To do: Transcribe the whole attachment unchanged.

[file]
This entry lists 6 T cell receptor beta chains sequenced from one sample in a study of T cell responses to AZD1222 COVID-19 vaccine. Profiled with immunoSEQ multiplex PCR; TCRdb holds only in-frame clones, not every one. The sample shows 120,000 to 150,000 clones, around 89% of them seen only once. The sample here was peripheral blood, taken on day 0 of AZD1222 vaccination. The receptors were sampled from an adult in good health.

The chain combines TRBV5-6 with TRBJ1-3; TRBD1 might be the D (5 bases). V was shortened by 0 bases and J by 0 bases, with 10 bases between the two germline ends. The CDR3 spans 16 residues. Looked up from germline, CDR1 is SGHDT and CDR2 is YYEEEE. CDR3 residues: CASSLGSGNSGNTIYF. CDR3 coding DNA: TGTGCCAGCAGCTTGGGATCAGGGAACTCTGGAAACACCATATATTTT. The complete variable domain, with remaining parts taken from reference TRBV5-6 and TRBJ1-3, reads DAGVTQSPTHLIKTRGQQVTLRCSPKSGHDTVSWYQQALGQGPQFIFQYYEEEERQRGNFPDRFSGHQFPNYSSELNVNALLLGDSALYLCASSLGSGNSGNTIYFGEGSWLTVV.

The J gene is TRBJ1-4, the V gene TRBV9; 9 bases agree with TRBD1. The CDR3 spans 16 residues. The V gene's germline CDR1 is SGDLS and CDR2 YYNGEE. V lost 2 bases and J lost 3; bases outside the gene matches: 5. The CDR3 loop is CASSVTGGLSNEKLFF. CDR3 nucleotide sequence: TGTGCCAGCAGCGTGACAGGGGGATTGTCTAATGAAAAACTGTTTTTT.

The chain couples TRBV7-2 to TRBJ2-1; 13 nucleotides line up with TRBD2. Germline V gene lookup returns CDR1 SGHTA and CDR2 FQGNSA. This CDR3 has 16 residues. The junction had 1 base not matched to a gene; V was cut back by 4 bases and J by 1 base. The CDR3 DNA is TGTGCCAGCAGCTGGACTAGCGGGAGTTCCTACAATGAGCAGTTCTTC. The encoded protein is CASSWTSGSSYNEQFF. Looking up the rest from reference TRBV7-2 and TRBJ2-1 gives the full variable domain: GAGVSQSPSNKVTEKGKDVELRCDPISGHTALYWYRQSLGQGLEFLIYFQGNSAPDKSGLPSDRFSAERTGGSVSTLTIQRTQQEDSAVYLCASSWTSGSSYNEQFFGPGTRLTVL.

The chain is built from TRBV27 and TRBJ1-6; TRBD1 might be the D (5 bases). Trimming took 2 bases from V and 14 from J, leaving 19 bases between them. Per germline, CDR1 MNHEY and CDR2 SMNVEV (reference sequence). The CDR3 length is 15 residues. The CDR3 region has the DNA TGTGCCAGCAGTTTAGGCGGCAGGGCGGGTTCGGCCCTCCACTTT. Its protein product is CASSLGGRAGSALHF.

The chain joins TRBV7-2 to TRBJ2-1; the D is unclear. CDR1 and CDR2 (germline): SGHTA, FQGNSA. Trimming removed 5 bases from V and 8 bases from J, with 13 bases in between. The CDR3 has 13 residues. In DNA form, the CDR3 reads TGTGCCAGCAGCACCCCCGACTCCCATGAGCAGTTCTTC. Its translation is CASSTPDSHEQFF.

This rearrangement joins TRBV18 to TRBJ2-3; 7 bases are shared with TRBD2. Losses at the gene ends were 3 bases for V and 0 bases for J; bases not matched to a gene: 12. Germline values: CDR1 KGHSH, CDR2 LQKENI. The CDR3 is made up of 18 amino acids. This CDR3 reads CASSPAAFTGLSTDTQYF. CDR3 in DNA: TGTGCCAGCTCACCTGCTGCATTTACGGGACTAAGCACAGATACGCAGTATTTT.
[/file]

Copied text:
This entry lists 6 T cell receptor beta chains sequenced from one sample in a study of T cell responses to AZD1222 COVID-19 vaccine. Profiled with immunoSEQ multiplex PCR; TCRdb holds only in-frame clones, not every one. The sample shows 120,000 to 150,000 clones, around 89% of them seen only once. The sample here was peripheral blood, taken on day 0 of AZD1222 vaccination. The receptors were sampled from an adult in good health.

The chain combines TRBV5-6 with TRBJ1-3; TRBD1 might be the D (5 bases). V was shortened by 0 bases and J by 0 bases, with 10 bases between the two germline ends. The CDR3 spans 16 residues. Looked up from germline, CDR1 is SGHDT and CDR2 is YYEEEE. CDR3 residues: CASSLGSGNSGNTIYF. CDR3 coding DNA: TGTGCCAGCAGCTTGGGATCAGGGAACTCTGGAAACACCATATATTTT. The complete variable domain, with remaining parts taken from reference TRBV5-6 and TRBJ1-3, reads DAGVTQSPTHLIKTRGQQVTLRCSPKSGHDTVSWYQQALGQGPQFIFQYYEEEERQRGNFPDRFSGHQFPNYSSELNVNALLLGDSALYLCASSLGSGNSGNTIYFGEGSWLTVV.

The J gene is TRBJ1-4, the V gene TRBV9; 9 bases agree with TRBD1. The CDR3 spans 16 residues. The V gene's germline CDR1 is SGDLS and CDR2 YYNGEE. V lost 2 bases and J lost 3; bases outside the gene matches: 5. The CDR3 loop is CASSVTGGLSNEKLFF. CDR3 nucleotide sequence: TGTGCCAGCAGCGTGACAGGGGGATTGTCTAATGAAAAACTGTTTTTT.

The chain couples TRBV7-2 to TRBJ2-1; 13 nucleotides line up with TRBD2. Germline V gene lookup returns CDR1 SGHTA and CDR2 FQGNSA. This CDR3 has 16 residues. The junction had 1 base not matched to a gene; V was cut back by 4 bases and J by 1 base. The CDR3 DNA is TGTGCCAGCAGCTGGACTAGCGGGAGTTCCTACAATGAGCAGTTCTTC. The encoded protein is CASSWTSGSSYNEQFF. Looking up the rest from reference TRBV7-2 and TRBJ2-1 gives the full variable domain: GAGVSQSPSNKVTEKGKDVELRCDPISGHTALYWYRQSLGQGLEFLIYFQGNSAPDKSGLPSDRFSAERTGGSVSTLTIQRTQQEDSAVYLCASSWTSGSSYNEQFFGPGTRLTVL.

The chain is built from TRBV27 and TRBJ1-6; TRBD1 might be the D (5 bases). Trimming took 2 bases from V and 14 from J, leaving 19 bases between them. Per germline, CDR1 MNHEY and CDR2 SMNVEV (reference sequence). The CDR3 length is 15 residues. The CDR3 region has the DNA TGTGCCAGCAGTTTAGGCGGCAGGGCGGGTTCGGCCCTCCACTTT. Its protein product is CASSLGGRAGSALHF.

The chain joins TRBV7-2 to TRBJ2-1; the D is unclear. CDR1 and CDR2 (germline): SGHTA, FQGNSA. Trimming removed 5 bases from V and 8 bases from J, with 13 bases in between. The CDR3 has 13 residues. In DNA form, the CDR3 reads TGTGCCAGCAGCACCCCCGACTCCCATGAGCAGTTCTTC. Its translation is CASSTPDSHEQFF.

This rearrangement joins TRBV18 to TRBJ2-3; 7 bases are shared with TRBD2. Losses at the gene ends were 3 bases for V and 0 bases for J; bases not matched to a gene: 12. Germline values: CDR1 KGHSH, CDR2 LQKENI. The CDR3 is made up of 18 amino acids. This CDR3 reads CASSPAAFTGLSTDTQYF. CDR3 in DNA: TGTGCCAGCTCACCTGCTGCATTTACGGGACTAAGCACAGATACGCAGTATTTT.